PD, an unprecedented opportunity to see
disease in its earliest stages. This is critical to
earlier diagnosis and treatment strategies tied
to stages of disease progression.
To greater leverage MJFF-owned LRRK2
pre-clinical models, funding streams can
be earmarked for promising research using
these resources.
LRRK2 imaging agents allow scientists to
visualize the presence of genetic mutations
and their interactions with potential drugs in
the living brain. With further development
these agents will enable swifter and more
effective evaluation of LRRK2-based treatments
for Parkinson’s disease.
MJFF can apply its multi-pronged approach, a
game-changer in LRRK2, to other top priority
areas, such as alpha-synuclein.
Breaking Down Barriers
In the world of
science and drug
development, it is
often difficult to reduce
competition and
enhance collaboration.
Through the sharing
of critical research
tools and study data
and analyses, the
Foundation is bringing
people together with
the shared goal of
speeding LRRK2based treatments for
Parkinson’s disease.
Breaking Down Barriers
Research Tools — Practical Solutions to Speed Progress
Laboratory tools are required to develop and test potential drugs. Too often, these tools are
prohibitively expensive or altogether unavailable to the research community at large — which forces
scientists to either do without or devote time to creating their own — thus slowing progress for all.
Stepping into this void, The Michael J. Fox Foundation has forged
or no cost to researchers who need them for promising PD drug
new paths for developing critical research tools and distributing
development studies — and this number will more than double by
them at low or no cost to academic and industry researchers.
May 2013.
These include pre-clinical models and basic laboratory reagents
(such as antibodies, viruses and cell lines) that allow scientists to
efficiently study cellular functions at work in Parkinson’s pathology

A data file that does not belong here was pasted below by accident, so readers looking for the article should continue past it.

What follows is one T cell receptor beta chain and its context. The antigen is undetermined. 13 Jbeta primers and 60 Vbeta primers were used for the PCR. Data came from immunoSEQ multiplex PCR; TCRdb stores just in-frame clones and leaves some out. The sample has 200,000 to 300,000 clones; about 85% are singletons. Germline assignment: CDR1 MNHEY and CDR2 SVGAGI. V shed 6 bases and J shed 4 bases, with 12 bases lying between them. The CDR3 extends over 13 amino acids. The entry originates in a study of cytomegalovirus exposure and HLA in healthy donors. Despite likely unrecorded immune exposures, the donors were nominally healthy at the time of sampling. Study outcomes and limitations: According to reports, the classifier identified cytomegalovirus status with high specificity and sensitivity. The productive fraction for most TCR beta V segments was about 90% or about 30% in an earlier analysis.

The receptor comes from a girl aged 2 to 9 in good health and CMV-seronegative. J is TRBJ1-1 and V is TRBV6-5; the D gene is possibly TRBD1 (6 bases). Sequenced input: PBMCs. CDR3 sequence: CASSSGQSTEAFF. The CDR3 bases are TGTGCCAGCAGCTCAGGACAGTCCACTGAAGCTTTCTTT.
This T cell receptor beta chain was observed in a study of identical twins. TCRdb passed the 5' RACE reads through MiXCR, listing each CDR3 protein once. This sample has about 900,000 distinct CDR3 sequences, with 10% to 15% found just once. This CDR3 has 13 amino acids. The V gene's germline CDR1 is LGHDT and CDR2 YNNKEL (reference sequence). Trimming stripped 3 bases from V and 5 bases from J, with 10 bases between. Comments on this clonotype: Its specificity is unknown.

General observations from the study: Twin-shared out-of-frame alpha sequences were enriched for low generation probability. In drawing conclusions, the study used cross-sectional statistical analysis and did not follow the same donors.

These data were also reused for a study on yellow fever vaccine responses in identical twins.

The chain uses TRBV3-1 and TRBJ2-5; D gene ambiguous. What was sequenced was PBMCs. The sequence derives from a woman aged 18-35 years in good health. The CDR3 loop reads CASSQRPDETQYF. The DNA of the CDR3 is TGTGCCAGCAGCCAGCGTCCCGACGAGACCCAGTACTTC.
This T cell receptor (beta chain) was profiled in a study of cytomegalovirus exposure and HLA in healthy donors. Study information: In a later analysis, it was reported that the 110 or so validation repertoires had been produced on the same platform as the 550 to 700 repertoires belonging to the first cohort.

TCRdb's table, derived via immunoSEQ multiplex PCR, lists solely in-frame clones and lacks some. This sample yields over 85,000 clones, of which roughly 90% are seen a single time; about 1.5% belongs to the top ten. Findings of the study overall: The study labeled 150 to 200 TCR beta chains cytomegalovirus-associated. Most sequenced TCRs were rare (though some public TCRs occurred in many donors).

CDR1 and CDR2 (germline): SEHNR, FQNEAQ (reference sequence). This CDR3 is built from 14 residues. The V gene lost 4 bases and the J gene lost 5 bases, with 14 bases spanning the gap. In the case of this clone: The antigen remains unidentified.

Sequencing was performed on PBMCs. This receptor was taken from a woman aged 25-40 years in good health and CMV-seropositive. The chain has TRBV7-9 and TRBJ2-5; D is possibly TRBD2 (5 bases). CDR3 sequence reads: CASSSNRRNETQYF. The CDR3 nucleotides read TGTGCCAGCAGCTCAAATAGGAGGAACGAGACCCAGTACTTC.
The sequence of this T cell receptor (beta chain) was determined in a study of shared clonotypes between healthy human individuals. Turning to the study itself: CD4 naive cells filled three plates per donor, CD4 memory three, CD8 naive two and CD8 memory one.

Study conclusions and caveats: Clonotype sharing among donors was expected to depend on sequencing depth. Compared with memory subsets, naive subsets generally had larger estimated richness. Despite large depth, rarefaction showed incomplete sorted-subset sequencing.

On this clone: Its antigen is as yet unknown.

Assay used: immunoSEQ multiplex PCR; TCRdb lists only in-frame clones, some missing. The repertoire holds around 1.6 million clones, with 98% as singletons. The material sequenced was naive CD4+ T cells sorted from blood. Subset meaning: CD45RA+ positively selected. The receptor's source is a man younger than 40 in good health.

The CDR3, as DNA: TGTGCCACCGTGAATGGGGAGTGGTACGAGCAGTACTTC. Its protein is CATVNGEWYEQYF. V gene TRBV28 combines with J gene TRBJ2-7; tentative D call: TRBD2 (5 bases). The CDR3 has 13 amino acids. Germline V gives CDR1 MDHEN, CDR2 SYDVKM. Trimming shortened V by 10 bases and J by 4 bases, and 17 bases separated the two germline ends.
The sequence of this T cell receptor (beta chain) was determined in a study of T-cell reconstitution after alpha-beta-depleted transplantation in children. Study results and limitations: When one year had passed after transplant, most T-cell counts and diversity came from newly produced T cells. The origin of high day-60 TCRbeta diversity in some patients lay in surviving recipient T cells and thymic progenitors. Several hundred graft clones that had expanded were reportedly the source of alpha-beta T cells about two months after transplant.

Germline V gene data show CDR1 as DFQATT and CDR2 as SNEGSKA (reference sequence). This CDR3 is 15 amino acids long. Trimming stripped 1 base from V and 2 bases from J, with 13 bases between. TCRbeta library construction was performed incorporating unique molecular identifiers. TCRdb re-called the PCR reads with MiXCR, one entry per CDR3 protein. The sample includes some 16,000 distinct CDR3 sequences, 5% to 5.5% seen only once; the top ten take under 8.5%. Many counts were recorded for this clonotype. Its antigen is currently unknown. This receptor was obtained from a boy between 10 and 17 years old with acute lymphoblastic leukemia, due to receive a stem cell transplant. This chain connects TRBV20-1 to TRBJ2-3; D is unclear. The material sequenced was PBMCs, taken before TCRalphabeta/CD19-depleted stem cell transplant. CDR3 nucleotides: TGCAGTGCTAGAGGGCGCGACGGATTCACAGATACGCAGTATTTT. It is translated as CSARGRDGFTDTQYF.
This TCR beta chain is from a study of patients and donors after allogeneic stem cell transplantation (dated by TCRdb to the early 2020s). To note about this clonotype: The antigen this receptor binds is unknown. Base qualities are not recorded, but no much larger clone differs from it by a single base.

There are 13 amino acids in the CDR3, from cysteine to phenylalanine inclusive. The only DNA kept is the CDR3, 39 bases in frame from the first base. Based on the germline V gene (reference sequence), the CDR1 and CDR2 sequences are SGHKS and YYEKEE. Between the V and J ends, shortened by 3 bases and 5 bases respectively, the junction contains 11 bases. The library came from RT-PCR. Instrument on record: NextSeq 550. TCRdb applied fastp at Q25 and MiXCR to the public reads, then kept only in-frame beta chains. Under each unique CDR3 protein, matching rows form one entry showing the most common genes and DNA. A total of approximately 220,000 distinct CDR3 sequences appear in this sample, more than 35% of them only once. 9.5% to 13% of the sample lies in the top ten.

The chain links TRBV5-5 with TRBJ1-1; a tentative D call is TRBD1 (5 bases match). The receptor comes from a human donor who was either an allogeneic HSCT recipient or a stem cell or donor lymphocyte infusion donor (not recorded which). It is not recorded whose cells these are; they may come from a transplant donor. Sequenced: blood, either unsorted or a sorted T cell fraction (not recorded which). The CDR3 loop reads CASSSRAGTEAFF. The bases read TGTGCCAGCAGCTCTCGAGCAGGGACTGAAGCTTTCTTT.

and test new treatment approaches.
In addition to an absence of key tools in the laboratory, certain
tools are missing in the clinic. Alongside its groundbreaking
achievements in reagents and models, MJFF is playing a vital role
in the development of clinical scales to effectively test treatments
The Foundation’s successful initiative to generate high-quality
for dyskinesia and cognitive impairment, among the greatest
LRRK2 antibodies (molecular “ingredients” that allow researchers
unmet medical needs for Parkinson’s patients. Because researchers
to look at LRRK2 proteins in cells, tissues and brain regions) served
currently lack a unified system of measuring either symptom, they
as a case study for the journal BioTechniques in out-of-the-box
are unable to accurately evaluate progression or improvement in
thinking that led to vastly increased scientific opportunity in an
these areas, which slows the delivery of new treatments.
emerging field. Our common-sense approach to generating and
distributing high-quality pre-clinical models has similarly solved
a longstanding problem for the Parkinson’s research community.
Today, seven MJFF-owned pre-clinical models are available at low
Together, these tools and scales form the necessary building
blocks that will yield results in the lab and the clinic — and
ultimately, for patients.
MJFF Has Forged New Paths for Developing and Distributing Necessary Tools for Researchers
Pre-clinical models and reagents are
expensive or inaccessible; researchers spend
valuable time developing these tools instead
of developing new treatments
Develop, characterize
and distribute models
and reagents at
little or no cost to
$8M for development of
pre-clinical models and
$2.5M for development of
reagents to date
Seven pre-clinical models currently available, and 17 more
to be made available to the research community by May 2013;
10 antibodies currently available and 20 antibodies to be
made available by the end of 2012; combined models and
antibodies distributed over 2,400 times to scientists
No unified way of measuring cognitive
symptoms and dyskinesia in PD; establishing
such scales will allow future treatments to be
evaluated more effectively
Fund and support
cognitive and
dyskinesia scales trials
$1.5M for cognitive scales